Lloyd Gumbo in BEIJING, China
PRESIDENT Mugabe yesterday met African diplomats based here, Chinese Prime Minister Li Keqiang and Speaker of the National People’s Congress, Zhang Dejiang in separate meetings, where they described him as an African statesman who stood up to challenge the West despite the imposition of illegal sanctions on the country.
Zimbabwe’s ambassador to China, Cde Fredrick Shava, said it had become a tradition for African diplomats to meet heads of state visiting China on state visits.
Ambassadors took turns to praise President Mugabe after he addressed them on the developments in Zimbabwe, Africa and his visit to China.
Sierra Leone ambassador, Victor Bockarie, was the first to heap praises on President Mugabe.
“You are a man we admire in our part of Africa. You are indeed a true son of Africa. You are standing the test of our former colonial bosses on the issue of land . . . Thank you for your endurance even if sanctions have been put on your doorstep,” said Ambassador Bockarie.
He implored President Mugabe to raise the threat of Ebola on the continent at the forthcoming African Union Summit.
Liberia’s ambassador Extraordinary and Plenipotentiary, Mckniley Thomas, chipped in: “We are also great admirers of His Excellency, the President, a great son of Africa.”
A Nigerian representative praised President Mugabe for being the only leader who had told white people to back off.
In his remarks, President Mugabe said it was important for Africa to unite against imperialists.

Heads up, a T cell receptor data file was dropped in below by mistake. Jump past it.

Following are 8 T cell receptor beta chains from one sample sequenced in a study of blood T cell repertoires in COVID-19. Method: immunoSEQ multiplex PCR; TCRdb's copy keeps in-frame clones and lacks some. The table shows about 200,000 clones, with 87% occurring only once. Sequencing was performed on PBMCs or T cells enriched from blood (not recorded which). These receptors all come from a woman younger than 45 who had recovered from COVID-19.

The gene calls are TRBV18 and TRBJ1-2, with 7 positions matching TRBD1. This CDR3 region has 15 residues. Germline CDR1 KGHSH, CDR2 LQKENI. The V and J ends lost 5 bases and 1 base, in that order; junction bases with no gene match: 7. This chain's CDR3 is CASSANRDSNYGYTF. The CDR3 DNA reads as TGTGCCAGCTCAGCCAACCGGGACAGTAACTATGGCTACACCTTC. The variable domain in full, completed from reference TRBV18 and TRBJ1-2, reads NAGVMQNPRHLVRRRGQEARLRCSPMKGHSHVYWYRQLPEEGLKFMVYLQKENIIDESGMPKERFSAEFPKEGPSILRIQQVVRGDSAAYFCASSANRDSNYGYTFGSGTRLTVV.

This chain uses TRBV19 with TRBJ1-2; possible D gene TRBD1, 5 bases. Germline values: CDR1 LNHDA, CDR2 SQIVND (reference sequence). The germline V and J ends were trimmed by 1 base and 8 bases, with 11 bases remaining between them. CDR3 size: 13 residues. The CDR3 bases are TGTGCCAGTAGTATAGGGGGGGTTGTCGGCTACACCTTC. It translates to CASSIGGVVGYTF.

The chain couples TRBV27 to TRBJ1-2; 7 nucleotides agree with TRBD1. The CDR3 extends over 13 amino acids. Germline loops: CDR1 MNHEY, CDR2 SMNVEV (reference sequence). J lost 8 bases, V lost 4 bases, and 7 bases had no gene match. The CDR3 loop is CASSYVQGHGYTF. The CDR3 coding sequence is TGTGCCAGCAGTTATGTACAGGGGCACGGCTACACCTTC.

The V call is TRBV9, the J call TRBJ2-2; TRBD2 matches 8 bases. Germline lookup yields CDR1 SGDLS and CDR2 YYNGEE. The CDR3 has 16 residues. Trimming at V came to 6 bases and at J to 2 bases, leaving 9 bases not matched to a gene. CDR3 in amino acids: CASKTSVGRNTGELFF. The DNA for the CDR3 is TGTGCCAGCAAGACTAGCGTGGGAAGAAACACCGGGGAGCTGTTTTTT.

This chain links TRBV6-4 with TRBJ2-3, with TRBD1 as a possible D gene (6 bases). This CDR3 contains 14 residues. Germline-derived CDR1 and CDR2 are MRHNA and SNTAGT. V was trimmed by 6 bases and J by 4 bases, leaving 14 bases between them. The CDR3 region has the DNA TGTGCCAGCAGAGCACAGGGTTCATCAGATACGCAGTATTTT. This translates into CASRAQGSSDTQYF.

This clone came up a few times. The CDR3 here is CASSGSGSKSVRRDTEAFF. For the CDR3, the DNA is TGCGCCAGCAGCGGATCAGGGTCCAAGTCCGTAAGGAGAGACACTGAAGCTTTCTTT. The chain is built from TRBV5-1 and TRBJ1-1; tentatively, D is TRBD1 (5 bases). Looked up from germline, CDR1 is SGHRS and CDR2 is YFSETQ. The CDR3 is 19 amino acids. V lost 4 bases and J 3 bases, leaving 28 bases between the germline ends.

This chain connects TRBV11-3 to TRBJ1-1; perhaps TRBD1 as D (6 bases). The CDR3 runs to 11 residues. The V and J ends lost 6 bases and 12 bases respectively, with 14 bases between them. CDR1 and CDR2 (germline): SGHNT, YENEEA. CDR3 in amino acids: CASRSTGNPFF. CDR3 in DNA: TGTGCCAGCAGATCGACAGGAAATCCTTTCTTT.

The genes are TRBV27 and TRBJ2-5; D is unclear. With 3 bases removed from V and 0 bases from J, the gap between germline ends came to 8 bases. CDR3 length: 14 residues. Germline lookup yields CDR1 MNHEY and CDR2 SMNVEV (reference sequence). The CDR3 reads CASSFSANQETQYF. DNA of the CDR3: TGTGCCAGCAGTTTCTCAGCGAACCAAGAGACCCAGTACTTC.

He chronicled the bilateral dispute between Harare and London saying it arose after the country redistributed land to the landless majority.
He reiterated that it was important for Africans to add value to their natural resources in order for them to realise full benefits from the same.
President Mugabe said there was need for adequate infrastructure for the continent to fully industrialise.
He said Africa expected South Africa to take the lead in the industrialisation process of other African states, but to no avail since the economy in that country was still under white control.
President Mugabe said other countries on the continent would be patient with South Africa to address the skewed ownership of resources for the whole continent to benefit.
He said it was important for countries to merge businesses if they were similar so that they could improve their performance.
He blasted the West for killing former Libyan President Muammar Gaddafi under the guise of protecting civilians.